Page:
Once the Spanish bond auction event risk passed, the euro’s recovery was extended. While Spain was able to place its paper, it came at a price and that is higher yields. The 10-year bond sale produced a bid-cover of 1.88 (vs 2.03 last time), while the yield rose to 4.84% from 4.04%. The 30-year bond had a better bid cover (2.44 vs 1.4 last) but the yield rose to 5.91% from 4.76%.
Nevertheless, the auction illustrates that the Spanish government has not been frozen out of the capital markets and its yields, even with the recent rise, are well below Greece. While the EU finance ministers meeting, beginning today, will no doubt discuss the situation, the recent slew of reports suggesting that Spain needed financial assistance, are likely wide of the mark. Meanwhile, Spain is insisting on publishing the results of the stress test on its banks and reports suggest it is prepared to release results on an individual bank basis. There had been some objection, especially from Germany on grounds that it posed unnecessary risks, but it looks like Spain’s position will carry the day. Recall that the results of the US bank stress test, despite the criticisms at the time, corresponded to a bottoming of that sector and also led to some banks raising more capital.
There seems to be nearly universal opinion that Europe needs to regain control of fiscal policy. However, slowly there seems to be a recognition of the cost of austerity in terms of the growth impact on fragile economies. This seems to be the essence of the op-ed signed by 100 Italian economists in Il Sole today as well as an op-ed in the UK Telegraph.
The austerity drive may be guilty of the fallacy of composition—which happens when what is good a part is interpolated to the whole. For example, an export oriented approach may work for a country, or even some countries, but cannot be adopted by all countries. Fiscal tightening by some countries is one thing, but when all EU members pursue the same strategy at the same time, may have much different economic consequences. The German model is not simply based on austere fiscal policy but also on exporting to other countries that traditionally have budget deficits and current account deficit. The EU finance ministers meet today and tomorrow ahead of the G20 meeting at the end of the month. While there are competing or at least parallel EU institutions, note that EU presidency will rotate from Spain to Belgium. Following the recent election, Belgium has a caretaker government, which could last for several months.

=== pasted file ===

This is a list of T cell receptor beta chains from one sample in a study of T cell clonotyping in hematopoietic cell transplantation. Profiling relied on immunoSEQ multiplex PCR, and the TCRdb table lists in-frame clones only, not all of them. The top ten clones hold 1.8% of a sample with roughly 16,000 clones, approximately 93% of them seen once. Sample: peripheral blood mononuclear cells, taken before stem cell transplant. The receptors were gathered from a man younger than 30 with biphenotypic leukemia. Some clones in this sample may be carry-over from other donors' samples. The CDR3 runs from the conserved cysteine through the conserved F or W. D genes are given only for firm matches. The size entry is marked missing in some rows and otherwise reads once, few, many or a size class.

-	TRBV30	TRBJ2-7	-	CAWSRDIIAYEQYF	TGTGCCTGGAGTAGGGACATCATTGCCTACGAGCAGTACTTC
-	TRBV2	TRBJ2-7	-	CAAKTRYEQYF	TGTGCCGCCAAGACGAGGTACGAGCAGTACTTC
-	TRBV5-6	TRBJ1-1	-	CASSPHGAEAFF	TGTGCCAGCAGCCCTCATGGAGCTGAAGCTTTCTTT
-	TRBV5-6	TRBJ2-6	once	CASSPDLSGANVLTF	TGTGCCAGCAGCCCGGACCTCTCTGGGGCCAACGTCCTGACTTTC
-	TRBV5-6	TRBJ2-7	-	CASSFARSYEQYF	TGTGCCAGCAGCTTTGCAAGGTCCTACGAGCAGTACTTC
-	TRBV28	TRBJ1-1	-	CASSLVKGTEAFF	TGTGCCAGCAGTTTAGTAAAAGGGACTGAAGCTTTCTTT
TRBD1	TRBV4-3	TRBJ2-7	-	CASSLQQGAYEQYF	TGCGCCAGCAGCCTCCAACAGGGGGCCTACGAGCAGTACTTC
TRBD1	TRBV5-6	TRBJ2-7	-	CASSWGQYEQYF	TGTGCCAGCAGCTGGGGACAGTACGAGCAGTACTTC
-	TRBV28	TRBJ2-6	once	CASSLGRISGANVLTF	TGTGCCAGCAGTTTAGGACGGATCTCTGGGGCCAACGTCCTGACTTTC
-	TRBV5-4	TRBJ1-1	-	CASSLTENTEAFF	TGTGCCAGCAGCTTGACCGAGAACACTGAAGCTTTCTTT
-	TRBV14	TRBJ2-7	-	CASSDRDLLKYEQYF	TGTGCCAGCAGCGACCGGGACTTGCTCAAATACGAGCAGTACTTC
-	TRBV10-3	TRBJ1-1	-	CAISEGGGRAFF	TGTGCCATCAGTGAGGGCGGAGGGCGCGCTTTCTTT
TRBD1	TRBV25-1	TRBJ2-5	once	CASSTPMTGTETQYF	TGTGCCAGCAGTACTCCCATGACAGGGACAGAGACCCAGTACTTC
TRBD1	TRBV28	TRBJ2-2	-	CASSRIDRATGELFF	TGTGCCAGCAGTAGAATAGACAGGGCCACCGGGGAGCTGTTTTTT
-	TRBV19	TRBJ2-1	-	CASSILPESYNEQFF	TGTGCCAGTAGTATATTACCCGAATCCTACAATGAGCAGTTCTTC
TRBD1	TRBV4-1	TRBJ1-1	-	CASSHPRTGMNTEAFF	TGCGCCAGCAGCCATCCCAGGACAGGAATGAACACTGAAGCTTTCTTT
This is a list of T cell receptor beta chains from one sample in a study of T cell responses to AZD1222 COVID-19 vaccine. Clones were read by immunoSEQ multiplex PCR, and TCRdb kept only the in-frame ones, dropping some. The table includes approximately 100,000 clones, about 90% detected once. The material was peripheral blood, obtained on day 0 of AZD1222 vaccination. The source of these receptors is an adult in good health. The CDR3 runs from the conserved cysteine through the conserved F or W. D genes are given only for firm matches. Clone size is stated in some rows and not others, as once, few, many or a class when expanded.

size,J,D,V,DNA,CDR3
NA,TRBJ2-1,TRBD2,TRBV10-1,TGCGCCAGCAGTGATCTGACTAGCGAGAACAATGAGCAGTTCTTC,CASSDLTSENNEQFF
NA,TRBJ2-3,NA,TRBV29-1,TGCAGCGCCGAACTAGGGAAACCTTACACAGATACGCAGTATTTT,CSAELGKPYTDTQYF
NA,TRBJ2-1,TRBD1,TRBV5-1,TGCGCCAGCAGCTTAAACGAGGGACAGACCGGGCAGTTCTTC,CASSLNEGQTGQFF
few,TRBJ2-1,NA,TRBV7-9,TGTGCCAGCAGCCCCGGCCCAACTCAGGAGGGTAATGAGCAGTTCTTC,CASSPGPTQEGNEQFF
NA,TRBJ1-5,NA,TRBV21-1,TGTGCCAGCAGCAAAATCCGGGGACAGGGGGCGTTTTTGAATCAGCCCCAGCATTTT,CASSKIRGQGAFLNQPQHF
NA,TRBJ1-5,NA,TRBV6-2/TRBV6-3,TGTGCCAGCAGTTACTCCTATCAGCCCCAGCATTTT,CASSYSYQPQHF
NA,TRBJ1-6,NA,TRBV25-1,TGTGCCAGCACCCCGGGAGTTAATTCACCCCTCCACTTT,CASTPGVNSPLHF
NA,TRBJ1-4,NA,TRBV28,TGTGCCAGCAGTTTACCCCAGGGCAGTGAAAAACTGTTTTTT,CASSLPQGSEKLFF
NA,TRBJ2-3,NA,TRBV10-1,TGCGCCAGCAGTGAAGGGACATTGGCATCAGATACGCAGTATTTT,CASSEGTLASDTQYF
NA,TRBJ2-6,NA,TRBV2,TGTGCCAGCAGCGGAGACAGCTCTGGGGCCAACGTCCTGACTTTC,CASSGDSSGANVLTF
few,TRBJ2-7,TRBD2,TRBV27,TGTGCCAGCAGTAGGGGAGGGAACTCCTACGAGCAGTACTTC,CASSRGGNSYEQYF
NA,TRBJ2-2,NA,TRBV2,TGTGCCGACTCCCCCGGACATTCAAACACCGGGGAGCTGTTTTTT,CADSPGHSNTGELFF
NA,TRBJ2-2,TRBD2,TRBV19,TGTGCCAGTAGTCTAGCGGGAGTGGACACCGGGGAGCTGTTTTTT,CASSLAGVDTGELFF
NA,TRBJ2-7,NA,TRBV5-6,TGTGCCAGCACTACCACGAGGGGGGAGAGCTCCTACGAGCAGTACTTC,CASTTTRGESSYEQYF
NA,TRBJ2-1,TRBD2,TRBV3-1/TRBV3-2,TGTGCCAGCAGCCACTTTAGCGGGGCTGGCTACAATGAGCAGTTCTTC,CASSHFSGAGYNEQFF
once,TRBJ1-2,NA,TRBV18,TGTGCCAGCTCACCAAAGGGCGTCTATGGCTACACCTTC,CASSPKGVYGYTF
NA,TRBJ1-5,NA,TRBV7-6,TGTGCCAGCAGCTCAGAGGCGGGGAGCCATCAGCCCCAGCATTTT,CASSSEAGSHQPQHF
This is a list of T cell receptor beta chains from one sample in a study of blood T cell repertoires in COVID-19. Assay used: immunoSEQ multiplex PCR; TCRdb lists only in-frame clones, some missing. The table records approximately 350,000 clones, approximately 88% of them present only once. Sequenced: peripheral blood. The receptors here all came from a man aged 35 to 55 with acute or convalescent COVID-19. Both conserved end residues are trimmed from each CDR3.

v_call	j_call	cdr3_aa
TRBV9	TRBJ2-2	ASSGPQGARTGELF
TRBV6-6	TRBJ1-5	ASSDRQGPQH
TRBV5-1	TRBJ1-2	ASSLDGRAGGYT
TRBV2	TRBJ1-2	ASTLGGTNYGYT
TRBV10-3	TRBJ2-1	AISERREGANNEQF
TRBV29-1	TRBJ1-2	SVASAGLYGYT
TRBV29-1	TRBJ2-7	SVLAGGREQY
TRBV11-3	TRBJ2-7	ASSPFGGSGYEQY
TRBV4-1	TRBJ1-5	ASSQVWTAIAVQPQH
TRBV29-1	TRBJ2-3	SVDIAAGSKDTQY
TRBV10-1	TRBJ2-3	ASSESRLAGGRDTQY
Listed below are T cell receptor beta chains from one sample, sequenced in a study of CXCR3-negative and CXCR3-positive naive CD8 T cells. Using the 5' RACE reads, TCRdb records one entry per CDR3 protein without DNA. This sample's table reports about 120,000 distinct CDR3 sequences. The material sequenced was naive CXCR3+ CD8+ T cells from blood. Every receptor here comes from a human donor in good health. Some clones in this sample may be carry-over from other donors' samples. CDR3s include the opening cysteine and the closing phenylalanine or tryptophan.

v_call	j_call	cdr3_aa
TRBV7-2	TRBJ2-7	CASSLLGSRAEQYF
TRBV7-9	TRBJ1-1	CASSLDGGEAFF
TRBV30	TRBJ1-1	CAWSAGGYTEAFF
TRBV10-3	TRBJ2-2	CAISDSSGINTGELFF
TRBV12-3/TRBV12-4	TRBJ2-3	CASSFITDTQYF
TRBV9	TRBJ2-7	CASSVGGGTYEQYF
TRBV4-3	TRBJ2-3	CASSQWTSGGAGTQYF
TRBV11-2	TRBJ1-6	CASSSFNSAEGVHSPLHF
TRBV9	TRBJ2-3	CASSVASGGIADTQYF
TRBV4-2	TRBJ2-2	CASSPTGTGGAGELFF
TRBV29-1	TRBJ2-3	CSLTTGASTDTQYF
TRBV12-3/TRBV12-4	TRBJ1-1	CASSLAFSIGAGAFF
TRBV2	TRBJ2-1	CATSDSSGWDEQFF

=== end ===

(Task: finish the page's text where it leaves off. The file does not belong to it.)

The Swiss National Bank did not alter its policy rate (0.25% 3-month LIBOR), but it did raise its growth and inflation forecasts and this was understood as a clear indication that the heavy intervention seen last month is unlikely to persist. And this in turn was seen as a greenlight to buy Swiss francs. Growth was revised to 2.0% from 1.5%. This puts its above the government’s forecast of 1.8%. Inflation was forecast to rise 0.9% this year, up from the previous forecast of 0.7%. Next year CPI is forecast to rise to 1.2% and than 2.2% in 2012.
The SNB implicitly and explicitly indicated that deflation risks had eased and this was the justification for the QE that included the SNB’s sales of francs. The euro, which flirted with the CHF1.40 level two days ago fell to CHF1.3760 today, spitting distance of the record low set on 9 June near CHF1.3735. It is hard to talk about support in unchartered territory, but the CHF1.35 area represents a reasonable objective.
UK retail sales surprised on the upside. The 0.6% increase contrasts with consensus expectations of a 0.1-0.2% increase, and was only partly blunted by the downward revision to the April series to flat from 0.3%.
However, sterling benefited from the general heavier US dollar tone even in the fact of a disappointing June CBI manufacturing trends survey. Late yesterday BOE’s King stuck with his assessment that recent price pressures are temporary in nature, strongly suggesting resistance to tighter monetary policy.